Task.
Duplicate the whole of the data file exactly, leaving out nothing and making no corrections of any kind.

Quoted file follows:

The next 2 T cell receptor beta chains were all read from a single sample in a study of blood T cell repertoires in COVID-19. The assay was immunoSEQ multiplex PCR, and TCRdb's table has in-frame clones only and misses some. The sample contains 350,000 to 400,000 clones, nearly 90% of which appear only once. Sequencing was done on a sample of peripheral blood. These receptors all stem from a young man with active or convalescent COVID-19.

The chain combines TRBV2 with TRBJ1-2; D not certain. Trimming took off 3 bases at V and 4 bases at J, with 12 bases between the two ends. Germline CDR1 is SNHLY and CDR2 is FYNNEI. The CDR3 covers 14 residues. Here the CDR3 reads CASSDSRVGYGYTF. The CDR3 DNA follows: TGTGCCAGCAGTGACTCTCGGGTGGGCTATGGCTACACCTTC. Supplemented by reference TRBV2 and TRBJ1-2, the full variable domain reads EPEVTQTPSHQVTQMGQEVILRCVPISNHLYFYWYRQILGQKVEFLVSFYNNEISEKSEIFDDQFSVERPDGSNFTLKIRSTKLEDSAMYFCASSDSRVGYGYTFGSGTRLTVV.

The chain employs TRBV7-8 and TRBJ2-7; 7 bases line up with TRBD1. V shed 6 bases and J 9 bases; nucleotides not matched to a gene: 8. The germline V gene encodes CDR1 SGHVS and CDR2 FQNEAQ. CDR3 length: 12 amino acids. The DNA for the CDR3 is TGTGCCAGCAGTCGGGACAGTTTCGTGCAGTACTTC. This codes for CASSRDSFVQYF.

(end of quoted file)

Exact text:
The next 2 T cell receptor beta chains were all read from a single sample in a study of blood T cell repertoires in COVID-19. The assay was immunoSEQ multiplex PCR, and TCRdb's table has in-frame clones only and misses some. The sample contains 350,000 to 400,000 clones, nearly 90% of which appear only once. Sequencing was done on a sample of peripheral blood. These receptors all stem from a young man with active or convalescent COVID-19.

The chain combines TRBV2 with TRBJ1-2; D not certain. Trimming took off 3 bases at V and 4 bases at J, with 12 bases between the two ends. Germline CDR1 is SNHLY and CDR2 is FYNNEI. The CDR3 covers 14 residues. Here the CDR3 reads CASSDSRVGYGYTF. The CDR3 DNA follows: TGTGCCAGCAGTGACTCTCGGGTGGGCTATGGCTACACCTTC. Supplemented by reference TRBV2 and TRBJ1-2, the full variable domain reads EPEVTQTPSHQVTQMGQEVILRCVPISNHLYFYWYRQILGQKVEFLVSFYNNEISEKSEIFDDQFSVERPDGSNFTLKIRSTKLEDSAMYFCASSDSRVGYGYTFGSGTRLTVV.

The chain employs TRBV7-8 and TRBJ2-7; 7 bases line up with TRBD1. V shed 6 bases and J 9 bases; nucleotides not matched to a gene: 8. The germline V gene encodes CDR1 SGHVS and CDR2 FQNEAQ. CDR3 length: 12 amino acids. The DNA for the CDR3 is TGTGCCAGCAGTCGGGACAGTTTCGTGCAGTACTTC. This codes for CASSRDSFVQYF.